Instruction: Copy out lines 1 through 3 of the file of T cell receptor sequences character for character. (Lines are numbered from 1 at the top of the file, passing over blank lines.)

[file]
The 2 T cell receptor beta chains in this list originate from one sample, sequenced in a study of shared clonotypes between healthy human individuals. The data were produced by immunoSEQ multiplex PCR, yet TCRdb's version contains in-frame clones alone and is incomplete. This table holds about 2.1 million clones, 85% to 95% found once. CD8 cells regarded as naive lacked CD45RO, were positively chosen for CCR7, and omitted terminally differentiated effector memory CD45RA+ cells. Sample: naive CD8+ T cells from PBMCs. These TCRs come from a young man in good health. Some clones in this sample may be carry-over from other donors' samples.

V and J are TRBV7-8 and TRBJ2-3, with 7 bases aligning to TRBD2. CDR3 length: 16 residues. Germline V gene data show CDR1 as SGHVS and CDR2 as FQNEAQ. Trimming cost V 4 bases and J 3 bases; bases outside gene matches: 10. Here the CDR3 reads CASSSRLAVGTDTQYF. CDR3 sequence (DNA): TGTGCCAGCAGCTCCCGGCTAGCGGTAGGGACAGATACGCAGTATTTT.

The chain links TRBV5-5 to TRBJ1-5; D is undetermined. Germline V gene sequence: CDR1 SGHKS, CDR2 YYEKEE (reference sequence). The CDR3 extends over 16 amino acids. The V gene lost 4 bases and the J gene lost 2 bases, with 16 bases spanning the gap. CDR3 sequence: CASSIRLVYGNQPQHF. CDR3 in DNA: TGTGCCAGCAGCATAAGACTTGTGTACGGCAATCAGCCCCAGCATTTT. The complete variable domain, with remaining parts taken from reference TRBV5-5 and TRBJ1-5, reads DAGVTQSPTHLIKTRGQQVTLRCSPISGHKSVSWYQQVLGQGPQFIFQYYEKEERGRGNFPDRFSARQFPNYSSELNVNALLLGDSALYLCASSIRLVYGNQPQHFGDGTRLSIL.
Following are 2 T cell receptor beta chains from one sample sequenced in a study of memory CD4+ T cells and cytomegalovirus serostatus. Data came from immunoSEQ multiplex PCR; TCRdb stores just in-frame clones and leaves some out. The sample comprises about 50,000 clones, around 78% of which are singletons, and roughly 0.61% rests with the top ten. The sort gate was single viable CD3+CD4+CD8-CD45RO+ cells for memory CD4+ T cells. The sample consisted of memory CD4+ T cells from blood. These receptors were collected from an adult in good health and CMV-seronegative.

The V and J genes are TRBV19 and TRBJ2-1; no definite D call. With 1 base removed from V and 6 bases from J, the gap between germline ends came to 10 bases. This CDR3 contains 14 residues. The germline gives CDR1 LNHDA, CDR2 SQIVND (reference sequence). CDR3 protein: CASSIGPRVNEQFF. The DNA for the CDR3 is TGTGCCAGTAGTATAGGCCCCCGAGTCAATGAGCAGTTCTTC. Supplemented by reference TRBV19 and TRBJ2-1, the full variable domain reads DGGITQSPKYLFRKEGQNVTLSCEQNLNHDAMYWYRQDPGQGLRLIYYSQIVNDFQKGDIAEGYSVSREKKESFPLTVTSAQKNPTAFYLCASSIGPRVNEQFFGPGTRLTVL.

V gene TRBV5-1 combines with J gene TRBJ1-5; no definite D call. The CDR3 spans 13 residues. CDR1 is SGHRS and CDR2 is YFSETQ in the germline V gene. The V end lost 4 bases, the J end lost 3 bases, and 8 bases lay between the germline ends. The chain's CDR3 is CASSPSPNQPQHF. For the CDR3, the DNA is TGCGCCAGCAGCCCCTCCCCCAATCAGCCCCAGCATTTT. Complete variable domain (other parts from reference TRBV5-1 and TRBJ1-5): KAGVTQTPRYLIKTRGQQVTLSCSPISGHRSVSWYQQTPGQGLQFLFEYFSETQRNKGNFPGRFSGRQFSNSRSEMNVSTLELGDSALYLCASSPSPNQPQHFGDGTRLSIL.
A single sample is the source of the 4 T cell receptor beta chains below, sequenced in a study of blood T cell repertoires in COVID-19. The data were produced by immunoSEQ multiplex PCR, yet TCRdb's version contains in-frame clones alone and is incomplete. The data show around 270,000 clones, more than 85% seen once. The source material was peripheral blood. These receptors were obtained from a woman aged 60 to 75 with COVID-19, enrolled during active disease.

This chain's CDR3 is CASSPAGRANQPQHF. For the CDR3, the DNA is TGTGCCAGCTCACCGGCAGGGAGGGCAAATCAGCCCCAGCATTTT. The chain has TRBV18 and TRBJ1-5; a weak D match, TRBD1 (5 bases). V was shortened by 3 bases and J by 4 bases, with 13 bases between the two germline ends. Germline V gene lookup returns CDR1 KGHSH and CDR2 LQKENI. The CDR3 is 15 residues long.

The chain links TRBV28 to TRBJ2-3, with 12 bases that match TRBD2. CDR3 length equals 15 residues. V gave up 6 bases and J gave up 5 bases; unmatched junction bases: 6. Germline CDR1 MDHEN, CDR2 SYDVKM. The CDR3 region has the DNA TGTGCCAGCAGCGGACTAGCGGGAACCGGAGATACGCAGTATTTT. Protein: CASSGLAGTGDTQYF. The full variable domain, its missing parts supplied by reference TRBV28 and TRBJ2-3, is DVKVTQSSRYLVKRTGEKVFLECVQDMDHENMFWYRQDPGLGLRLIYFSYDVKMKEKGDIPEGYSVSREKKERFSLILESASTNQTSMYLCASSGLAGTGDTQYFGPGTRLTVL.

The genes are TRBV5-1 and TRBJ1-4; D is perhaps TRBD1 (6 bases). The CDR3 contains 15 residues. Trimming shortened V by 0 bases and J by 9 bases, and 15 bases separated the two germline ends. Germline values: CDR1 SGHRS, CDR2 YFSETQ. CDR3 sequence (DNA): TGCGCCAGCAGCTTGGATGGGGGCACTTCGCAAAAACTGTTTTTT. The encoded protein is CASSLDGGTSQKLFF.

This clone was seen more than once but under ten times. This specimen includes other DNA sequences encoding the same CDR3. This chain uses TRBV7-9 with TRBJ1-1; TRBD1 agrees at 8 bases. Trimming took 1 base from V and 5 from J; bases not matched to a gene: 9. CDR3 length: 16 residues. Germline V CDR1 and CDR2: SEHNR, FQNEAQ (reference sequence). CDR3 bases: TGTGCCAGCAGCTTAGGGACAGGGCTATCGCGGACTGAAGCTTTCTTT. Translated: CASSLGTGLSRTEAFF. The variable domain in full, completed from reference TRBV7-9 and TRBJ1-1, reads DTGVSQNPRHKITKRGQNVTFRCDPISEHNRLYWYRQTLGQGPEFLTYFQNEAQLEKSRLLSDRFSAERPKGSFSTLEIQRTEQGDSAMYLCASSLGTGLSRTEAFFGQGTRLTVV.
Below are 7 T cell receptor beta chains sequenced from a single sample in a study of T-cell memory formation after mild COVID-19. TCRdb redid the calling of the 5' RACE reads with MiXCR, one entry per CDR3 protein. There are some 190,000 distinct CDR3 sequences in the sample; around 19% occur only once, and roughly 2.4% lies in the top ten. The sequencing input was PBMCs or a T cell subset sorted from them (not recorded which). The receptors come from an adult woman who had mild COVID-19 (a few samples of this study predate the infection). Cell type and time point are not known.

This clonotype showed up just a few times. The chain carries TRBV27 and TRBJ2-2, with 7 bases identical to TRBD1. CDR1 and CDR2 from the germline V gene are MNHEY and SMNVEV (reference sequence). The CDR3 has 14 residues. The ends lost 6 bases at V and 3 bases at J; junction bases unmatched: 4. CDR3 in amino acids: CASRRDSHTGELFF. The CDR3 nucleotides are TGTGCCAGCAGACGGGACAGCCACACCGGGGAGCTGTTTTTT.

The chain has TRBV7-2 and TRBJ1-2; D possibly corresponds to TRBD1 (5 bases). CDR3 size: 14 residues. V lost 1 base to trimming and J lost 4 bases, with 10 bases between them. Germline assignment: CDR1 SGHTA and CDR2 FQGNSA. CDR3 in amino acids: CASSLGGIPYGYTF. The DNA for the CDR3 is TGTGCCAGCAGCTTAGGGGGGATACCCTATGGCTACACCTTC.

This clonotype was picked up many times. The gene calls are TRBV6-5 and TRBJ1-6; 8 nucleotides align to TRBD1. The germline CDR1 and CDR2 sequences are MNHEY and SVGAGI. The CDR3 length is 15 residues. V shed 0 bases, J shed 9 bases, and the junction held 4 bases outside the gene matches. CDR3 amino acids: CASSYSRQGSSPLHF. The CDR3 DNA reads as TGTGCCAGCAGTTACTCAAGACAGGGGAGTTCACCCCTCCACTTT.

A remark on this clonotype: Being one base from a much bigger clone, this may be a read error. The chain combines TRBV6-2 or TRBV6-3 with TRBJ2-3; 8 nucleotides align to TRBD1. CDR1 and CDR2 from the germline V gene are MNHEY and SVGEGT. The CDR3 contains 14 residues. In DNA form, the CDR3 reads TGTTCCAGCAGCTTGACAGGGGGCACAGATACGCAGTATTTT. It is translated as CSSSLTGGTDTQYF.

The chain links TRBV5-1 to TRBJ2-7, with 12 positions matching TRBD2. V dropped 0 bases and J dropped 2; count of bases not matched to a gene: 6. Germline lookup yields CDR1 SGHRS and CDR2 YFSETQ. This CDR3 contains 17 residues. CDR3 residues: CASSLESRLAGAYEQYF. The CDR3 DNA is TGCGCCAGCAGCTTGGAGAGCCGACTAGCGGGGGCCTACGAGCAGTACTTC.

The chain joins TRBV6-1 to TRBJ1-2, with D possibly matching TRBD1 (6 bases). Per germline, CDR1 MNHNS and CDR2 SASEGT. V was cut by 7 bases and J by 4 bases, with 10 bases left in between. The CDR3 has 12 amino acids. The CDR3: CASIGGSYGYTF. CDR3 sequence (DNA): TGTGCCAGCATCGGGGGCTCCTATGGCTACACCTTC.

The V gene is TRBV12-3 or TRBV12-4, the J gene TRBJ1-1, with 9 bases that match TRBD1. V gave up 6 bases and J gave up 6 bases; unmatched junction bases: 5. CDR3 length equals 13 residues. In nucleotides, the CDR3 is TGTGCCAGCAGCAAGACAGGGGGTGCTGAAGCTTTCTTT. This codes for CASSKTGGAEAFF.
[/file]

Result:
The 2 T cell receptor beta chains in this list originate from one sample, sequenced in a study of shared clonotypes between healthy human individuals. The data were produced by immunoSEQ multiplex PCR, yet TCRdb's version contains in-frame clones alone and is incomplete. This table holds about 2.1 million clones, 85% to 95% found once. CD8 cells regarded as naive lacked CD45RO, were positively chosen for CCR7, and omitted terminally differentiated effector memory CD45RA+ cells. Sample: naive CD8+ T cells from PBMCs. These TCRs come from a young man in good health. Some clones in this sample may be carry-over from other donors' samples.

V and J are TRBV7-8 and TRBJ2-3, with 7 bases aligning to TRBD2. CDR3 length: 16 residues. Germline V gene data show CDR1 as SGHVS and CDR2 as FQNEAQ. Trimming cost V 4 bases and J 3 bases; bases outside gene matches: 10. Here the CDR3 reads CASSSRLAVGTDTQYF. CDR3 sequence (DNA): TGTGCCAGCAGCTCCCGGCTAGCGGTAGGGACAGATACGCAGTATTTT.

The chain links TRBV5-5 to TRBJ1-5; D is undetermined. Germline V gene sequence: CDR1 SGHKS, CDR2 YYEKEE (reference sequence). The CDR3 extends over 16 amino acids. The V gene lost 4 bases and the J gene lost 2 bases, with 16 bases spanning the gap. CDR3 sequence: CASSIRLVYGNQPQHF. CDR3 in DNA: TGTGCCAGCAGCATAAGACTTGTGTACGGCAATCAGCCCCAGCATTTT. The complete variable domain, with remaining parts taken from reference TRBV5-5 and TRBJ1-5, reads DAGVTQSPTHLIKTRGQQVTLRCSPISGHKSVSWYQQVLGQGPQFIFQYYEKEERGRGNFPDRFSARQFPNYSSELNVNALLLGDSALYLCASSIRLVYGNQPQHFGDGTRLSIL.